In the review article “Clinical case series: a conceptual analysis” published in the Journal of African health sciences, FM Abu-Zidan et al.[3] reviewed 586 papers and suggested that a case series should have more than 4 patients while 4 or fewer patients should be reported as case reports.

One of the reasons behind this is that, if data of a group of subjects are to be summarized statistically, a minimum number of subjects is needed to be valid. Five is the minimum number needed because the standard error of the mean, which is used for comparison will be much larger if the number is less than five.

Cross-sectional surveys

This type of study is a transverse type of study design which includes a larger number of patients who are evaluated at a single time without any follow-up. There is no comparison group. Both the cause and effect have already occurred. It can measure the prevalence of a disease or risk factor. It cannot find out the cause-and-effect relation. It is easy to conduct.

For example, a cross-sectional survey may be conducted to find out the prevalence of presumed ocular tuberculosis by studying a group of patients with the disease.


This type of study design attempts to test a hypothesis and aims to find out a cause-and-effect relationship.[4] The researcher tries to find out the effect of exposure on the outcome or risk factor of a particular disease. They can be of different types.

Cross-sectional analytical study

As described earlier this is a transverse type of study design and the difference with the descriptive cross-sectional survey is that there will be a comparison group in an analytical cross-sectional study.

Cohort study

“Cohort” term refers to a group of individuals with a shared characteristic 9. In a cohort study, individuals with or without a risk factor are followed up over time to know about the occurrence of a disease or an outcome. So, it is a forward direction study (moving from exposure to the outcome) or “prospective study.” It helps to find out the risk of disease or outcome among those with the risk factor compared to those without the risk factor. (Relative risk-RR)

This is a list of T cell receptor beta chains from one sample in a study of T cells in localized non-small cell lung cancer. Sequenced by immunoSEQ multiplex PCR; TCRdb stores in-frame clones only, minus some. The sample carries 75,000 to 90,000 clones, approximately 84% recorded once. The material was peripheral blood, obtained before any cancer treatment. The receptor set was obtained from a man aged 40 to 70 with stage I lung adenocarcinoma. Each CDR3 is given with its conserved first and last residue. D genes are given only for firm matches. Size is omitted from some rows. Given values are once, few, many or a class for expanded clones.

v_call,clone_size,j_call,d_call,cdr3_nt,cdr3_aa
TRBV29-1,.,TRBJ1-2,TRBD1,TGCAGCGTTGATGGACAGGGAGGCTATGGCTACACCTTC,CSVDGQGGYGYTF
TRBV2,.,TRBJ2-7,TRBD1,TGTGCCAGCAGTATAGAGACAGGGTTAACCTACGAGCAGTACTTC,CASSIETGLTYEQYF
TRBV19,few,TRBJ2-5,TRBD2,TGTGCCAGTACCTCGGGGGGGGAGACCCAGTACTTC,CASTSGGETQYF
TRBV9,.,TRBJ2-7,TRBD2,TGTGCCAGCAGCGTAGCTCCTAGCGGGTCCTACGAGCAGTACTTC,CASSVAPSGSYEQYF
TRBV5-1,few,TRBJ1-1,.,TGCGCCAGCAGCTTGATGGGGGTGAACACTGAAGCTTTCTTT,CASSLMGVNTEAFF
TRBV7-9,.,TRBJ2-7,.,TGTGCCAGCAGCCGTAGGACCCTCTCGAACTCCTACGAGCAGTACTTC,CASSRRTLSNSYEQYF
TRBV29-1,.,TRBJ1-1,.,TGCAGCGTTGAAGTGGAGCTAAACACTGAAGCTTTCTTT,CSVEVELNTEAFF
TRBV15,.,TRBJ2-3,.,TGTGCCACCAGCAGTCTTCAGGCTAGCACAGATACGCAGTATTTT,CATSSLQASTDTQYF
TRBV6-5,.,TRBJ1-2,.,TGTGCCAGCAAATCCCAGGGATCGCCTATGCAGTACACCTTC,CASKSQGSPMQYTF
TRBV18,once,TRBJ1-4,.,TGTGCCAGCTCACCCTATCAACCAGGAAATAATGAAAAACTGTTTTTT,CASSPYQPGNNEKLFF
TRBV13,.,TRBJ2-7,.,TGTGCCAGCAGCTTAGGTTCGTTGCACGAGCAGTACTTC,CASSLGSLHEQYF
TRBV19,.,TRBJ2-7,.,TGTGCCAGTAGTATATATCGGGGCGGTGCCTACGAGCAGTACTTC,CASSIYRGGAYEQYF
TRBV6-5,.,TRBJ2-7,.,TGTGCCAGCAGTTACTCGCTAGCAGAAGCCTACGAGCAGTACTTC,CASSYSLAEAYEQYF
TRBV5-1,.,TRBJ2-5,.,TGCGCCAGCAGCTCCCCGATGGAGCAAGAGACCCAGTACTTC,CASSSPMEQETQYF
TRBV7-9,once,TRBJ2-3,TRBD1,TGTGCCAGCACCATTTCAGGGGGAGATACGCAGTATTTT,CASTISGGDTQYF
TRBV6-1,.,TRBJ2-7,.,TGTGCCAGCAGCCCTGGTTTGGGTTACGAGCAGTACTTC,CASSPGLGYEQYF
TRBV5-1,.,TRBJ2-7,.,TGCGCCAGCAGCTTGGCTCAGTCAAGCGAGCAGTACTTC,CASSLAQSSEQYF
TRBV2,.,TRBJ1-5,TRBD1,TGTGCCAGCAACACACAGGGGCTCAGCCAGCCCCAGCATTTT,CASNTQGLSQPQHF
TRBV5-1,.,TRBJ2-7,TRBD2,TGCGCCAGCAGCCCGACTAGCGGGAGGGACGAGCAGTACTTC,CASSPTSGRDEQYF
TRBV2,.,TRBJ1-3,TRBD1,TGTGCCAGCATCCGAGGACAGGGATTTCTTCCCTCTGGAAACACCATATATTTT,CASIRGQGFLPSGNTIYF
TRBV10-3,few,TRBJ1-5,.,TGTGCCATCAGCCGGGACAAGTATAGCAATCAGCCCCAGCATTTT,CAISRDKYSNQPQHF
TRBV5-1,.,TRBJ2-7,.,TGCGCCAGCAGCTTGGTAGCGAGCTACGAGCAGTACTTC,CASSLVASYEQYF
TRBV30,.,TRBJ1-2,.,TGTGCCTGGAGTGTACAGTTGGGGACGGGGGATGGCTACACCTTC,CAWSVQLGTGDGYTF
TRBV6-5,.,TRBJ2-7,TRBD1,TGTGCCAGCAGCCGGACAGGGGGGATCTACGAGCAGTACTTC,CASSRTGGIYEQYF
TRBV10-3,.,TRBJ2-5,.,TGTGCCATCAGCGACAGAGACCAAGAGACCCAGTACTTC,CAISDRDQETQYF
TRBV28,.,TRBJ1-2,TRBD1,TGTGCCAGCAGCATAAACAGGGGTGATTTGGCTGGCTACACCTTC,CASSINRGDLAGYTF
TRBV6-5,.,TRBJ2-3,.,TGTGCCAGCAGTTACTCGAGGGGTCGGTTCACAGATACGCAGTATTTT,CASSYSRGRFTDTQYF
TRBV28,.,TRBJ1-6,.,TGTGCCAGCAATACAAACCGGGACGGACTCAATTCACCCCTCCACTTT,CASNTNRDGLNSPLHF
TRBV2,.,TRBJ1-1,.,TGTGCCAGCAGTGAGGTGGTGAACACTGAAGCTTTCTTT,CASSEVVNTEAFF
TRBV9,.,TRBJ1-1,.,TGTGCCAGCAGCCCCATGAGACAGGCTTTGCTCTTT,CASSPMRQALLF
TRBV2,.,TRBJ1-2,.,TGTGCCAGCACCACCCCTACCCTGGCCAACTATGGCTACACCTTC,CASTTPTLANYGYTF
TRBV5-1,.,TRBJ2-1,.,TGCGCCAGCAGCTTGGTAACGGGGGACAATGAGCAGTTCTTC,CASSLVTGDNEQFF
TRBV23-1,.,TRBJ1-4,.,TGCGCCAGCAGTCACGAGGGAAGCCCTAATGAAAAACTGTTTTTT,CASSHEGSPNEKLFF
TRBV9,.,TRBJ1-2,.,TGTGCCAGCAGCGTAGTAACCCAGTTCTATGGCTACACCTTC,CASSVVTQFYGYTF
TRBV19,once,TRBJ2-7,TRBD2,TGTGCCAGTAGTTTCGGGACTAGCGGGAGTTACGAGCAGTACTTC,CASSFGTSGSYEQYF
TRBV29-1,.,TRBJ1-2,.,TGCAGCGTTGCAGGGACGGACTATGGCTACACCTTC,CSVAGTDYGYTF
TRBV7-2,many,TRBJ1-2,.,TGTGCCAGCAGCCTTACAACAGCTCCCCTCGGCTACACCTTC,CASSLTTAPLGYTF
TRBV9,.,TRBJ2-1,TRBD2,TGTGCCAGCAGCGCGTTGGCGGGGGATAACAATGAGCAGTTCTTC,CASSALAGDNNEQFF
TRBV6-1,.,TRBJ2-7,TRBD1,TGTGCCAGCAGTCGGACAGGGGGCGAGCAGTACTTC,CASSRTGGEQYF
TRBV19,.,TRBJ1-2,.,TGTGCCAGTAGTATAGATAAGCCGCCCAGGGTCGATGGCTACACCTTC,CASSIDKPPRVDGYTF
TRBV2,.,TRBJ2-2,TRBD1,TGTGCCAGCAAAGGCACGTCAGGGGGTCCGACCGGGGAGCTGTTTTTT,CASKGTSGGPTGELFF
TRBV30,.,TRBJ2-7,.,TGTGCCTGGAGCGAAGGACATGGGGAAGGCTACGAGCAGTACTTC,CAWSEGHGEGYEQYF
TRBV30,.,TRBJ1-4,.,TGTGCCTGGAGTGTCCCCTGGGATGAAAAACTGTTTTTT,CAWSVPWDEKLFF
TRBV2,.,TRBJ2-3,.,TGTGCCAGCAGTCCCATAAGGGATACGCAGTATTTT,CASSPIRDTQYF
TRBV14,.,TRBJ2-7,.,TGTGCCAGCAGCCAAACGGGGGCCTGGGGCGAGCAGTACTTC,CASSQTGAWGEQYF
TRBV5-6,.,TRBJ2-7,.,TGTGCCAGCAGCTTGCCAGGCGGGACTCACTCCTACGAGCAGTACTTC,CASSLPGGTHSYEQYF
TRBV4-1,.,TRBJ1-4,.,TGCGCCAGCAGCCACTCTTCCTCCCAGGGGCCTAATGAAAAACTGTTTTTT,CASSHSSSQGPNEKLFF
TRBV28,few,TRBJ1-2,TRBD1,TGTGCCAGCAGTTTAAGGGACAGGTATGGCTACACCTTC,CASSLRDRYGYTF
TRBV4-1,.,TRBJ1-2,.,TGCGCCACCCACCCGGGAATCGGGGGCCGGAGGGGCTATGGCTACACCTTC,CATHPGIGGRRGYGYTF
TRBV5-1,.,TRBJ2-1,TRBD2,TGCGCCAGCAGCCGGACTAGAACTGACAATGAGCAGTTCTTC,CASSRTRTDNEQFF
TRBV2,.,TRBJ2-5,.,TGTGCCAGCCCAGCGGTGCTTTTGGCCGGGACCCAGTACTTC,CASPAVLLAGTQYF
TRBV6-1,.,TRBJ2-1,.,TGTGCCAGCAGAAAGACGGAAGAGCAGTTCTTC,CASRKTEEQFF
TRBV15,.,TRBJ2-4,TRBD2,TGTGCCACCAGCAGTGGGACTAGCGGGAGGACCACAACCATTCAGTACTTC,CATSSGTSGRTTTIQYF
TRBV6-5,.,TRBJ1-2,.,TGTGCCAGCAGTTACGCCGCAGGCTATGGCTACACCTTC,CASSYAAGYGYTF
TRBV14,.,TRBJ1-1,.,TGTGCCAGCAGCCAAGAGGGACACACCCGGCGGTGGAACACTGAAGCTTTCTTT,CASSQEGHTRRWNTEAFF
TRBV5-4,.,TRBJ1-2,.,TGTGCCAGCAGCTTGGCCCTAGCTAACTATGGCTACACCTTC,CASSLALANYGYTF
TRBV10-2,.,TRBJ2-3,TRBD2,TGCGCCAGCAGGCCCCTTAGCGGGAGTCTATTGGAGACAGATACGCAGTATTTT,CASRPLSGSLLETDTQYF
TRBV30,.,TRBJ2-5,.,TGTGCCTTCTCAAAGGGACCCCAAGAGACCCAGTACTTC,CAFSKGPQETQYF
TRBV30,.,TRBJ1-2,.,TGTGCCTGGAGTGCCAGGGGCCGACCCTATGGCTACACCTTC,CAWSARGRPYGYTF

Example: Individuals with and without thyroid disorders are followed up for the occurrence of primary open-angle glaucoma.


  1. Risk of outcome among exposed and unexposed can be studied.
  2. It can be ensured that exposure occurred before the outcome.
  3. Multiple outcomes to exposure can be analyzed.
  4. It closely resembles interventional study except for the lack of random assignment of exposure and hence it has the strongest validity among observational studies.


  1. Long follow-up is needed in most cases.
  2. Confounding factors may affect the outcome. In the above example where those with and without thyroid disorders were followed up for the development of glaucoma, the confounding factors may be diabetes, coronary artery disease, etc., which may also predispose to the development of glaucoma.

Variation of a cohort study:

Retrospective cohort study: Although cohort studies are prospective, in some situations retrospective cohort study can also be done. For example, in the above-mentioned study if the researcher includes patients with and without thyroid disorder from the hospital records 5 years back and then calls up these patients to see whether they have developed glaucoma, then this becomes a retrospective cohort. Here the direction is always forward i.e., from exposure to the outcome, but since the outcome has already occurred this becomes a retrospective study.